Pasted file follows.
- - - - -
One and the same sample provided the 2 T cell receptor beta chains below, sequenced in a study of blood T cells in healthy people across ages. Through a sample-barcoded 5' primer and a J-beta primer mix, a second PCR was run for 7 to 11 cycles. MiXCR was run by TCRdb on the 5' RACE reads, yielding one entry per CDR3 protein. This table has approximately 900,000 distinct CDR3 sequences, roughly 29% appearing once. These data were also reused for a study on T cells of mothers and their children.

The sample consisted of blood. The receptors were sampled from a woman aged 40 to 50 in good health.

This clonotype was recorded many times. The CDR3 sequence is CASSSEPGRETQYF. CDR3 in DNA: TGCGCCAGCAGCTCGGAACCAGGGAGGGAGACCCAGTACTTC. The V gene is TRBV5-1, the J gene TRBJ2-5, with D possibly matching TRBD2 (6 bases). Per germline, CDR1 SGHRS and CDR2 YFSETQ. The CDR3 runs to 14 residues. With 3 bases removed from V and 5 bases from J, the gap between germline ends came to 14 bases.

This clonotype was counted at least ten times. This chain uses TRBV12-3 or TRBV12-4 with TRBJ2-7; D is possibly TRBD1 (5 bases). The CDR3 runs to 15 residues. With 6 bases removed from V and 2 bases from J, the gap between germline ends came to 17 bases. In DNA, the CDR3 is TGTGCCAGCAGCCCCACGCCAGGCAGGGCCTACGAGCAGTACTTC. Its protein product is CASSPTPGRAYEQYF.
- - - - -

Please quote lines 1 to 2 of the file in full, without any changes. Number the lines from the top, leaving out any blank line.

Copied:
One and the same sample provided the 2 T cell receptor beta chains below, sequenced in a study of blood T cells in healthy people across ages. Through a sample-barcoded 5' primer and a J-beta primer mix, a second PCR was run for 7 to 11 cycles. MiXCR was run by TCRdb on the 5' RACE reads, yielding one entry per CDR3 protein. This table has approximately 900,000 distinct CDR3 sequences, roughly 29% appearing once. These data were also reused for a study on T cells of mothers and their children.

The sample consisted of blood. The receptors were sampled from a woman aged 40 to 50 in good health.